Wednesday, 26 August 2020

88% Self-found Rating

We all know birders like to keep lists, many birders keep lists of list's - I'm not quite that anal but I do keep a few lists including a little unknown list (well, it was unknown) of self-found birds on the patch and this recently hit a new high of 88% with the addition of Nightingale now on that list - does anybody else do this?

The calculation is quite simple really (in Excel) just divide your self-found list by your patch list.

Wanstead list currently stands on 145
Self-found list currently stands on 128

128/145 = 88% (that's rounded down, 88.28% if you really want to be accurate).

For a patch that is heavily covered by numerous people all day, every day (and this appears to be growing year on year) I'd say having a self-found rating of 88% of my total patch list is quite remarkable, but please let me know if I'm blowing my own trumpet here as I have no idea how this compares to any other birders and their patches.

Here's the list of 17 birds I've not self-found and apart from Rustic BuntingOrtolan Bunting and Slavonian Grebe all the others, although scarce on the patch are potentially gettable and would help to improve my percentage rating and could even nudge this into the 90% region!

Red-Crested Pochard
Black Redstart
Lapland Bunting
Slavonian Grebe
Red-legged Partridge
Cetti's Warbler
Ortolan Bunting
Great White Egret
Black-tailed Godwit
Red-backed Shrike
Rustic Bunting

Male, Spring, London
If I could find an Autumn Garganey on the patch this would certainly help increase my % rating.
This male (not found by me) spent the morning on Jubilee pond back in March 2019.

There is one problem (although it's a very nice problem) If I add a patch tick to the list and I'm not the finder my percentage rating drops, as I say it's not a big problem as everyone loves to add a new bird to their patch list regardless of who found it. I also find that keeping a self-found list does keep me interested and fully motivated when I'm out on the patch, I suppose we all have different motivations and goals when out birding and my little unknown list certainly adds a little dimension and keeps me entertained.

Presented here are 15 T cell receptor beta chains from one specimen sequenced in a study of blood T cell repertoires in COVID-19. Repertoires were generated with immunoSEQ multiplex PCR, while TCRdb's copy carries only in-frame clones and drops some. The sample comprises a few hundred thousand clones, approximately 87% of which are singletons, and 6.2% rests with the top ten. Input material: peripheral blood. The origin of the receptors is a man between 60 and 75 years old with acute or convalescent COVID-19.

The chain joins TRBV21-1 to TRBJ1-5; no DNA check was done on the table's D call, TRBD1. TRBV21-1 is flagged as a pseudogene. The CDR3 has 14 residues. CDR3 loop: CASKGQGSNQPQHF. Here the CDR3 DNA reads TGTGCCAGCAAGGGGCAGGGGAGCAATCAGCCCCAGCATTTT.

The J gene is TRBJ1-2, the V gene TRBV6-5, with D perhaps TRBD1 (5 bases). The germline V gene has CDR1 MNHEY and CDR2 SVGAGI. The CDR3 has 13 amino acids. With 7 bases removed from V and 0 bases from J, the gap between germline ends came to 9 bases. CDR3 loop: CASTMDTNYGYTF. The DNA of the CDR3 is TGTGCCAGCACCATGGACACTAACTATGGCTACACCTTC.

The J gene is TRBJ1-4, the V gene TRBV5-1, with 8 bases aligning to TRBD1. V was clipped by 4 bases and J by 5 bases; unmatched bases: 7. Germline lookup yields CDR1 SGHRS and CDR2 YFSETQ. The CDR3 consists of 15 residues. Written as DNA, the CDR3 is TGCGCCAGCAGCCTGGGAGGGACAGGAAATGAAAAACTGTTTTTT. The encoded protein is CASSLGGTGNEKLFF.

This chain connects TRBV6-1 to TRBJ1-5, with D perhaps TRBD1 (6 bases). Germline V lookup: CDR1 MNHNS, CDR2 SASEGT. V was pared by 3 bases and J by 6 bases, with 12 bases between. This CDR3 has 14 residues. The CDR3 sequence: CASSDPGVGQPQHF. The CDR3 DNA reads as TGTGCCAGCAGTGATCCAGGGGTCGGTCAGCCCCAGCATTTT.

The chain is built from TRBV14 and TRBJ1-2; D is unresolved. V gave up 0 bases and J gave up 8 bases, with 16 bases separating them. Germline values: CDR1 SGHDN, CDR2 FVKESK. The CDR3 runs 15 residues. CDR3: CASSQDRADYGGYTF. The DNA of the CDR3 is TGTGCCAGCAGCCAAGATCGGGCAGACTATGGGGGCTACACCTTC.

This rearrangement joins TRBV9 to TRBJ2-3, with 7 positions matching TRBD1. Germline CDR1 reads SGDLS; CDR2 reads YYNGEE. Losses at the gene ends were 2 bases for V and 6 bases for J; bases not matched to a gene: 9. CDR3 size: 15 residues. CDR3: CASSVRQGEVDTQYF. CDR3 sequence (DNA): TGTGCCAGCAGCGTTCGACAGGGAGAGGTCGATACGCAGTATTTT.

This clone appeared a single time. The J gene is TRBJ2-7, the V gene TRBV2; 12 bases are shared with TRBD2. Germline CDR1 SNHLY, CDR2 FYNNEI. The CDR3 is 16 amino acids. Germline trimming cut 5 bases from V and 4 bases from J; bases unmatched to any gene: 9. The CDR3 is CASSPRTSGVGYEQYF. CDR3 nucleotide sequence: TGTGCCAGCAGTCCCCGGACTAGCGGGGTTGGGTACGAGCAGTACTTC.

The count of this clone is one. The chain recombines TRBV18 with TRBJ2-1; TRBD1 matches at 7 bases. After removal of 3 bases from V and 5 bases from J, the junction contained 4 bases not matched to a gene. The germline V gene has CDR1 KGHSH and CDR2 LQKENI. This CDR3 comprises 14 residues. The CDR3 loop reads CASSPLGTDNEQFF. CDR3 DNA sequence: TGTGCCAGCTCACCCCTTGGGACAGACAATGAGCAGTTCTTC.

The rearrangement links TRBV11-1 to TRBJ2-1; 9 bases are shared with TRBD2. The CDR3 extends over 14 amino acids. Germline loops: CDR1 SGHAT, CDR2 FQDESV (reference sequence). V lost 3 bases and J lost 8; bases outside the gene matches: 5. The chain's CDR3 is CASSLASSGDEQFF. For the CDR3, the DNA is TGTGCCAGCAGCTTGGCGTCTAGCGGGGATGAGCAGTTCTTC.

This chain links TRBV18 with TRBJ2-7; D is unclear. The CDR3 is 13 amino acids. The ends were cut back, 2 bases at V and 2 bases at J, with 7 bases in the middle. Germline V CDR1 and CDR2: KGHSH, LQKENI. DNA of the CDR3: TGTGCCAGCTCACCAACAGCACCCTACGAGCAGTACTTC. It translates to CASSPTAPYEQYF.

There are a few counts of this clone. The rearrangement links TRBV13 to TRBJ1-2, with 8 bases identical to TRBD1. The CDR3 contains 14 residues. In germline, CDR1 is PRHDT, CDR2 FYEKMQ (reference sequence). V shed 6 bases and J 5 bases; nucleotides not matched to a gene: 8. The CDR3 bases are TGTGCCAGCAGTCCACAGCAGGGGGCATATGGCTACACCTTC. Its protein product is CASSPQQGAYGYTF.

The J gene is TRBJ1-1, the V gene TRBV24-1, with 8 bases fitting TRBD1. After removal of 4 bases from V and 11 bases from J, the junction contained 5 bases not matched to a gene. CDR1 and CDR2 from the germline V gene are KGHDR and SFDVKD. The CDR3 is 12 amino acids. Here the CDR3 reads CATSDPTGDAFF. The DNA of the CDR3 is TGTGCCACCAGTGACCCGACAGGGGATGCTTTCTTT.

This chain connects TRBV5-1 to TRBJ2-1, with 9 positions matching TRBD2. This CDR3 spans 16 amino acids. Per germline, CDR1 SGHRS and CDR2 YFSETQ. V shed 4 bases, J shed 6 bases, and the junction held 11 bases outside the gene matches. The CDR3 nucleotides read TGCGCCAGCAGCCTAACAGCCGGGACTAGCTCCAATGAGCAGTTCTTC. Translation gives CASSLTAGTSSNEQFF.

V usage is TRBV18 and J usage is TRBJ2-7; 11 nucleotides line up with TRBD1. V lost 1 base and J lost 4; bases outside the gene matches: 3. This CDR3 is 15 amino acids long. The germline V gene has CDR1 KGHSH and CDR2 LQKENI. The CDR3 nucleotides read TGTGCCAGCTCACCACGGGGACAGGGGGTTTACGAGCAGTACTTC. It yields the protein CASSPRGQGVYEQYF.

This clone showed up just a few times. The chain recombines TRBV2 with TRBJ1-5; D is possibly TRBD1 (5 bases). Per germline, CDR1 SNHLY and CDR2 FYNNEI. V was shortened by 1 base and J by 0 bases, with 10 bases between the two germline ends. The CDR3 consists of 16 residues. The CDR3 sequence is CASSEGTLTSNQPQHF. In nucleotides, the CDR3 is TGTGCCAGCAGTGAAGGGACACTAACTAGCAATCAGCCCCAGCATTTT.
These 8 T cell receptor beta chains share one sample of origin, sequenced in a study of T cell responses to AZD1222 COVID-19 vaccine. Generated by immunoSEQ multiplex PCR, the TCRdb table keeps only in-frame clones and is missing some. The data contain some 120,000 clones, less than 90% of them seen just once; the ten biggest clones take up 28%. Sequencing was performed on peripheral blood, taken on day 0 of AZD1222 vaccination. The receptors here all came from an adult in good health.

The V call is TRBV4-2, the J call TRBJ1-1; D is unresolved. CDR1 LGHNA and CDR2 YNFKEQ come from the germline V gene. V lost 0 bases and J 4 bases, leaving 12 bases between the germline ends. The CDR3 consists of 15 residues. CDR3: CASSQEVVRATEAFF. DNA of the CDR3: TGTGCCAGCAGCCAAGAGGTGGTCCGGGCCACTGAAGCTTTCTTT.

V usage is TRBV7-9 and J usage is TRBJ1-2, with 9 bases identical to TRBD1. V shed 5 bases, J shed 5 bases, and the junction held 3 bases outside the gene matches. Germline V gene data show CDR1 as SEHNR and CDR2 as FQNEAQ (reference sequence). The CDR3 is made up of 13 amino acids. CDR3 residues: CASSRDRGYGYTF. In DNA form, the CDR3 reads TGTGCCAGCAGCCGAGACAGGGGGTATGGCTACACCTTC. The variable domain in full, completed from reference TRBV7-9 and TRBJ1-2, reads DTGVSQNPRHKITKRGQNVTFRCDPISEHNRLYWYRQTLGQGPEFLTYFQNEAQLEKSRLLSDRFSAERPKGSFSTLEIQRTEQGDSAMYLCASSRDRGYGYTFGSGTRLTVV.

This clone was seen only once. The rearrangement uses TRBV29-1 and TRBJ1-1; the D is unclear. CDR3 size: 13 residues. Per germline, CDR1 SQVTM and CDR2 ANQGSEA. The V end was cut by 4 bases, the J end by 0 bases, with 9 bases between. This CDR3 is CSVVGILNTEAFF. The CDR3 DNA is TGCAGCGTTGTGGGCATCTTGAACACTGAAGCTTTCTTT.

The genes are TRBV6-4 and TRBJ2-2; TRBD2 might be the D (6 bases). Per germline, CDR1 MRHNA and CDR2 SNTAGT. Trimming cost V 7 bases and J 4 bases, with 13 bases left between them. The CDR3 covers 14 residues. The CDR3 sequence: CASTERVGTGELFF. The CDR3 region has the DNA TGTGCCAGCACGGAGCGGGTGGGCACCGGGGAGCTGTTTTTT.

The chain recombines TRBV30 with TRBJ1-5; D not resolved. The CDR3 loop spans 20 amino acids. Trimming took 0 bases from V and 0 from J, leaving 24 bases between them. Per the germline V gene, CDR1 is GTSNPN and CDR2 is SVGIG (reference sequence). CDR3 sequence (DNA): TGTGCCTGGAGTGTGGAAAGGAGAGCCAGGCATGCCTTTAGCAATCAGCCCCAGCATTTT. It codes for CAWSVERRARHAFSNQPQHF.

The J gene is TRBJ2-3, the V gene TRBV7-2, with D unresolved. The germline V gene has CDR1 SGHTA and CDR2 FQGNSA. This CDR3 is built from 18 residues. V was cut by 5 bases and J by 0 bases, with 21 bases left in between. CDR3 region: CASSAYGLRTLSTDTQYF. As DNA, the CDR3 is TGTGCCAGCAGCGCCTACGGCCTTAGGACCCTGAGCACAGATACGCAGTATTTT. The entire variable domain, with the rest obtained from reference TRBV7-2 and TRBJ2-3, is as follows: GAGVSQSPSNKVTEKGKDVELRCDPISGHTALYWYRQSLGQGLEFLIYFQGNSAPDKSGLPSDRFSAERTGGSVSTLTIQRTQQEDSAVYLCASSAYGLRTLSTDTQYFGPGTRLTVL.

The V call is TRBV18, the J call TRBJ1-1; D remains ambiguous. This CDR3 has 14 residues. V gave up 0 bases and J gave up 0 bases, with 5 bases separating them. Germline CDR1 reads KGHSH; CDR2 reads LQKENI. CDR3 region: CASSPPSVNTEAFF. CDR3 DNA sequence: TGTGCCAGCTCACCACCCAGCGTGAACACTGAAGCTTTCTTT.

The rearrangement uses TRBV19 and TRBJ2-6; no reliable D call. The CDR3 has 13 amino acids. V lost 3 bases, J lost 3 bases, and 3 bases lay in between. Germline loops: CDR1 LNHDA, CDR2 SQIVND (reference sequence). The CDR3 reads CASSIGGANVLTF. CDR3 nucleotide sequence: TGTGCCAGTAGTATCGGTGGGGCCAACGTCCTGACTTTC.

Saturday, 22 August 2020

The Speez of a Tree Pipit

It's funny how seeing just one bird of note can turn around a mornings patch birding.

I'd seen Spotted  Flycatcher, a flyover Yellow WagWillow Warbler and a family group of three Hobby which was all standard fare for Wanstead but it wasn't anything to write home about (or Blog about) especially as we're now heading towards the end of August when expectations are always running a little high, but whilst standing in the north end of the Brooms with Bob and Marco I picked out the distinctive harsh flight call of a Tree Pipit overhead. It only called the once but that was good enough to stick it on the year list - which is limping along! The three of us did a quick recce through the long grass and sure enough I found the bird perched up on one of the few remaining burnt and chard trees left in the Brooms - calling the guys over, we all enjoyed some cracking views of one of my favourite passage migrants as it sheltered from the gusty wind, remnants of yesterdays storm 'Ellen'.

Following last weekends Nightingale and today's Tree Pipit finding just a single decent bird amongst the usual passage and breeding species can so often make the difference to your day when birding a local patch.

Autumn, Passage, London
I've seen a few passage Tree Pipits at Wanstead but they don't typically show as well as this one!

Wednesday, 12 August 2020

Dreaming of a Rare Ficedula